In our study, Chlamydophila pneumoniae was detected in throat samples of two patients only. Some studies indicated C. pneumoniae as one of the most common ‘atypical’ pathogens. However, a recent study by Wellinghausen et al.,29 found a low prevalence (<1%) of C. pneumonia which is in accordance with our findings. It is unclear what the reasons are for these different detection rates.

The most important limitation in our study was that we did not include a control group to determine the prevalence of viral respiratory pathogens and bacterial pathogens. In a case–control study by van Gageldonk-Lafeber et al.,30 the incidence and aetiology of acute respiratory tract infections in patients visiting their general practitioners was studied and the researchers detected pathogens, mostly viruses, in approximately 30% of the subjects with no respiratory complaints. Another limitation was the incomplete sputum sample collection. The reason was the inability of patients to produce sputum. Therefore, throat swabs were taken of all patients. As the sensitivity of throat swabs may be lower than the sensitivity of sputum, nasopharyngeal sampling or washings, it is possible that we underestimated the prevalence of viruses in our population.

Respiratory viruses were found as the only detectable pathogen in 52 patients who had been included throughout the year, covering all the seasons. Year-round inclusion is important to cover the complete spectrum of respiratory virus infections, because several viruses are known to be found only in particular months of the year.

InfA has been found as the second most frequent pathogen in CAP patients and the most common viral pathogen in all the age groups. In adults, InfA, RSV, rhinoviruses and adenoviruses are recognized as important causes for CAP.32 However, viruses that cause community-acquired pneumonia are often overlooked by clinicians. It still remains unclear whether some respiratory virus can cause pneumonia by itself or whether it needs the help of other respiratory pathogens. In our study, viral and bacterial pathogens were found in 65 (16%) patients. Co-infection rates have been described in 5·7–22·5% of CAP in other studies. The most common bacterial co-pathogens were H. influenzae and S. pneumoniae. In agreement with other studies, we found an association between S. pneumoniae and viruses. We also found an association between H. influenzae and viruses.

In general, blood samples for bacterial culture are relatively easily obtainable, and if positive, they provide a microbiological diagnosis. In our study, 13·1% of the blood cultures revealed a pathogen, which is similar to the results of other studies.

In the literature, S. pneumoniae PCR on sputum samples as a diagnostic tool for pneumococcal disease has had mixed results because distinguishing colonization from infection using S. pneumoniae PCR is difficult even by quantifying the load.35–38 Culture has important limitations as well. Prior antibiotic therapy is of great influence on the growth of S. pneumoniae in sputum samples and blood cultures. Several studies found that during antibiotic treatment sputum samples became rapidly negative for S. pneumoniae in contrast to the S. pneumoniae PCR that remained positive. In our study, S. pneumoniae was detected in all culture-positive sputum samples and in many culture-negative sputum samples by PCR, presumably reflecting the increased sensitivity of molecular technique above traditional culture methods. Of the 60 patients with S. pneumoniae as causative organism, the pneumococcal antigen assay was positive in 62%. The results of the pneumococcal antigen assay showed a lower sensitivity compared with data reported by others.42 The reason for this difference in sensitivity is unclear but could be explained by the influence of prior antibiotic therapy, not concentrating the urine before executing the assay, and the fact that the pneumococcal antigen assay is more sensitive in patients who are bacteraemic than in patients without a bacteraemia.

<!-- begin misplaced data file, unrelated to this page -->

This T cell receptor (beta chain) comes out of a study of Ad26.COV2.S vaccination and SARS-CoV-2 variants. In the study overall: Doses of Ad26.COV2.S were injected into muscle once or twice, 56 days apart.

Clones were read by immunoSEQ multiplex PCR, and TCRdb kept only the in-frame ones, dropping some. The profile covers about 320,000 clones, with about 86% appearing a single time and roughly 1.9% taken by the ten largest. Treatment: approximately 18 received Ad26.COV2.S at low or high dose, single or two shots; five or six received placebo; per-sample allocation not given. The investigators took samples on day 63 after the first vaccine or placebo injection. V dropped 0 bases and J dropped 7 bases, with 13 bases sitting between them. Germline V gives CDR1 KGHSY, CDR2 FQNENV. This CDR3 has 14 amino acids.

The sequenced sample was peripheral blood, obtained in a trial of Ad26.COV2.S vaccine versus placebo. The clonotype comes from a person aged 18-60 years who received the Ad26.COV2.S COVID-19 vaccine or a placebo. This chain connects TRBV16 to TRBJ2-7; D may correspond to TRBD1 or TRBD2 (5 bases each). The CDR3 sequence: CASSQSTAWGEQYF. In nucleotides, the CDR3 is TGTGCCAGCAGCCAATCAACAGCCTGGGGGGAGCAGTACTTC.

Legionella pneumophila was diagnosed in 15 cases (3·8%), which is in agreement with results obtained by previous studies.44

Finally, in our study population, a relatively large number of CAP cases were caused by Coxiella burnetii. This was owing to a Q fever outbreak in our area with over 4000 notified cases in the Netherlands between 2007 and 2010.45


In 408 adult patients presenting at the hospital with CAP, a pathogen was demonstrated in 64·5%. S. pneumoniae, influenza A virus and Coxiella burnetii were the three most frequent pathogens. Mixed viral and bacterial infections were frequently observed, and in 29% of the patients with CAP, a virus was detected, including 13% of the patients in which only viruses were detected. Further investigations are warranted to elucidate the importance of viruses as causative agents in the pathogenesis of CAP in adult patients.


We would like to acknowledge Marcel Peeters, who died during the course of this study. He was very much involved in the initiation of this study and his enthusiasm and knowledge was indispensable. Furthermore, we thank Lotte Broers and Petra van Esch for their technical assistance.

Conflict of interest

The authors declare no conflict of interest.